Wednesday 2 December 2015 - Monocle Minute | Monocle

Wednesday. 2/12/2015

The Monocle Minute

Image: Alamy

Free to fly

Japan’s Defense Ministry recruits women to fly transport planes and rescue aircraft for the Self-Defense Forces (SDF) but it has never allowed them to be at the controls of fighter jets. That’s about to change: the ministry will soon permit women to train as fighter pilots under a government push to bring more women into the workforce. The reason: SDF planes will put on an aerial acrobatic display for the 2020 Olympics in Tokyo and ministry officials want women – who account for less than 6 per cent of the country’s 230,000-strong military – to be among the pilots. Not all restrictions on women will be lifted, however. Given the ministry’s reluctance to send women into combat and the challenges of ensuring privacy in confined quarters, it’s still not clear whether we will ever see Japanese women in SDF tanks or submarines.

Image: Courtesy Art Basel

Breaking ground

Thirteen years after taking the first tentative steps towards establishing Miami as the city of art (as well as vice and largesse), Art Basel Miami Beach is about to embark on a brand new project. This year’s instalment is director Noah Horowitz’s (formerly of New York’s Armory Show) first at the helm. As soon as the press and perusers pack their trunks – or bikinis – and leave the Miami Beach Convention Center, the fair’s home will receive a timely revamp. It’s a welcome boost for “brand Miami” as the overhauled centre will see an estimated $6.5m (€6.1m) invested in public art. The Magic City continues to prove it’s not just fun in the sun anymore: it’s happily cashing in on its cultural cachet and making art a year-round attraction.

Image: Alamy

Muddying the waters

Authorities in Nanjing, the capital of China’s eastern Jiangsu province, have decided to tackle dirty roads by tracing the problem back to its source: dirty cars. According to a new draft policy, mucky lorries and other vehicles face a penalty of up to €295. The announcement this week comes two years after Chengdu launched a similar fine, although that one only went as high as €15. In Nanjing, however, there’s a great deal of confusion surrounding the ambiguous term “dirt”, which covers everything from muddy tyres and grimy number plates to advertising placed on cars without approval. Others have poured scorn on the proposal, such as one anonymous commenter on news website Xinhuanet, who said: “Citizens are liable for their own dirty car but who’s responsible for the dirt in the air?”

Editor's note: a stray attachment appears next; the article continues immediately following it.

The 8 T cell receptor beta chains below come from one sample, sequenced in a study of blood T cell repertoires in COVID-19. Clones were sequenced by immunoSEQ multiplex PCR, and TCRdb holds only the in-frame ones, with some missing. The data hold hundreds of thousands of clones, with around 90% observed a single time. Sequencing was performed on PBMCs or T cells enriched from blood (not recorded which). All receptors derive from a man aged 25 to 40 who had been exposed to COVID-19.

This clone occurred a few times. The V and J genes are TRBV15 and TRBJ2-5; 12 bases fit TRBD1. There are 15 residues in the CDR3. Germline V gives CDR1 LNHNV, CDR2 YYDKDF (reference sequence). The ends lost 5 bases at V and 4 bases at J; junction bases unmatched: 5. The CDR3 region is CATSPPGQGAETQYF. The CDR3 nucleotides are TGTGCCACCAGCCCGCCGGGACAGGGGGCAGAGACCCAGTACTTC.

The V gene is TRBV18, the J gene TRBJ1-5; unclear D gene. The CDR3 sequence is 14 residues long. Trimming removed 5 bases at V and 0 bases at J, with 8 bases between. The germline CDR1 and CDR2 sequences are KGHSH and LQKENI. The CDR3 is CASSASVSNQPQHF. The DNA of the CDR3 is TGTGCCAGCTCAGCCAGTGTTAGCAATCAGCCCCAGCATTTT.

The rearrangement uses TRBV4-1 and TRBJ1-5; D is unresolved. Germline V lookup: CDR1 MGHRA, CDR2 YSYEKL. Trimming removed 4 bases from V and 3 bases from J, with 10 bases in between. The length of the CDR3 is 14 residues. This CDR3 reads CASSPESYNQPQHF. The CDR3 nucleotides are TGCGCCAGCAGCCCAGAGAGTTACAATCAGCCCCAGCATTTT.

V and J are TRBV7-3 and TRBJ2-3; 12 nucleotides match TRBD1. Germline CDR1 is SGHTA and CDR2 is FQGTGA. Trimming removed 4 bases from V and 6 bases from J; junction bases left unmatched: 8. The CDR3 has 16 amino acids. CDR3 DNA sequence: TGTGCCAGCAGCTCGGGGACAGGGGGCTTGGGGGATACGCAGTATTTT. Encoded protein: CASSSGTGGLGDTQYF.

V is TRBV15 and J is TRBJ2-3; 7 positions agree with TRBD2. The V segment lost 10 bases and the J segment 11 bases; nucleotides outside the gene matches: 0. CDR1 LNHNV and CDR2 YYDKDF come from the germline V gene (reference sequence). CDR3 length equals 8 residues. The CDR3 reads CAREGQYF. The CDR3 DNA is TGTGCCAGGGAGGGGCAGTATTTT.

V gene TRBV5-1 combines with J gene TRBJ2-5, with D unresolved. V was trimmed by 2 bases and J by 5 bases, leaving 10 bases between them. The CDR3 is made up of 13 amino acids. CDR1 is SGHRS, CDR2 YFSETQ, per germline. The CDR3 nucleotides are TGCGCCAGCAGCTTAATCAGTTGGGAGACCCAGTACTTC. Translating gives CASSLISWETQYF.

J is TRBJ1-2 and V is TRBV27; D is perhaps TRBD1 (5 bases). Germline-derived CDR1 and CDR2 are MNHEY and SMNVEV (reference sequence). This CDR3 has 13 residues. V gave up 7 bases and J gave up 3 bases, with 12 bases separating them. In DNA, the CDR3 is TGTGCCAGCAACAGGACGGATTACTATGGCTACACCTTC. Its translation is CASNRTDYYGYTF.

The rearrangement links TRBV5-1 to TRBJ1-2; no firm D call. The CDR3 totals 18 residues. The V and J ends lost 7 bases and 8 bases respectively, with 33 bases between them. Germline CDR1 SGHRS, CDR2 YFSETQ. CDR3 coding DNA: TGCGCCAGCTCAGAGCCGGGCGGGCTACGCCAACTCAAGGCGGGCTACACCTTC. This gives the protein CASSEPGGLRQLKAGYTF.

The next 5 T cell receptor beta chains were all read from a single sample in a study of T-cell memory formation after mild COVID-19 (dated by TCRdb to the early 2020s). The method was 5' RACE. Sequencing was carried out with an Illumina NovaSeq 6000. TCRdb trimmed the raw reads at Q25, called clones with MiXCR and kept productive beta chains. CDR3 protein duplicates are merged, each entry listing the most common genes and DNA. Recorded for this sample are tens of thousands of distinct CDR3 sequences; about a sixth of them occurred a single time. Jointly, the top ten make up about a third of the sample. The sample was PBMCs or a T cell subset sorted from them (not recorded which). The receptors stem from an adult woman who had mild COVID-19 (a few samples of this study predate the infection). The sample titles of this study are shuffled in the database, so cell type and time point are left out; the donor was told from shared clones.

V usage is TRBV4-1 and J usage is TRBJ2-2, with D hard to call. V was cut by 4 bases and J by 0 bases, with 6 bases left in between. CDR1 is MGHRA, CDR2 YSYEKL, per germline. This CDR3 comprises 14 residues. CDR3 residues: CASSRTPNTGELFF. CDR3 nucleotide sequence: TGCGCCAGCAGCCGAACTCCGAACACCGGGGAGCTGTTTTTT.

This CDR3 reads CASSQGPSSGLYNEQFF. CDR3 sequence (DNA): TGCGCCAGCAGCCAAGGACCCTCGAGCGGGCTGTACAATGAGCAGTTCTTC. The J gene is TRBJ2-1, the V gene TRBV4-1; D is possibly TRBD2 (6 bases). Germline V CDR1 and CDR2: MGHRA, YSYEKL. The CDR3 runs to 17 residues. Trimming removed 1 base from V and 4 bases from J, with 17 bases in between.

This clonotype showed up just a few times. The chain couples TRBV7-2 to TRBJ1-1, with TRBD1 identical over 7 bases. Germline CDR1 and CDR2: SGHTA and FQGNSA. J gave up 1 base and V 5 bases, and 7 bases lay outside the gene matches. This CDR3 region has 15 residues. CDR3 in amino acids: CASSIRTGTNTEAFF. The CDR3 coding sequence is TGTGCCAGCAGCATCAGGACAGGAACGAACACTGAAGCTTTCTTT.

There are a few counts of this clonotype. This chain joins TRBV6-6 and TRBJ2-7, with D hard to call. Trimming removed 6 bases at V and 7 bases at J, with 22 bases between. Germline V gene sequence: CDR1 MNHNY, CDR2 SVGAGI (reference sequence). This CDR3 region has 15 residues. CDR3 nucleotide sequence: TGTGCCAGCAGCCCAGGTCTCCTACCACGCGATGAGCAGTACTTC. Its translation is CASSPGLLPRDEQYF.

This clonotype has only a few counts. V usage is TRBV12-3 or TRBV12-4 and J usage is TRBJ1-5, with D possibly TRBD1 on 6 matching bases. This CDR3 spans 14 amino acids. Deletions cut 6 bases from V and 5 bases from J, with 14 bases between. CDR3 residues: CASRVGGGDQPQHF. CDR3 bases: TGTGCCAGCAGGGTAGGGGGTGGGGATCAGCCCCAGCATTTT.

Image: Getty Images

One-man army

Former White Stripes frontman Jack White has gifted his hometown of Detroit an early Christmas present: its very own branch of his Third Man Records shop. Located in the Cass Corridor area, it is the second opening for White, who first launched a Third Man Records shop in Nashville seven years ago. The new outpost will sell a mix of vinyl and limited-edition records from White’s Third Man label as well as turntables, headphones and other music gear. The company is also planning to open a vinyl-record pressing plant. Though Detroit might not seem the most obvious place for an expansive record shop – the city is still far from seeing an economic recovery – the vinyl industry has had an incredible period across the board with US sales on track to hit a 26-year high. A Jack White-shaped shot in the arm for Detroit’s music scene might just give the city a boost.

Image: Richard Haughton

Section D: Graeme Brooker

Tune in to hear Graeme Brooker, head of interior design at London’s Royal College of Art, as he talks us through the fundamentals of the discipline and explains how he’s fostering the next generation of interior-design talent.

Monocle Films / Estonia

Property Prospectus: Kalamaja

Tallinn’s Kalamaja neighbourhood boasts a vibrant community of young professionals; Monocle Film visits to find out what it’s like to live and work in the blossoming Estonian capital.


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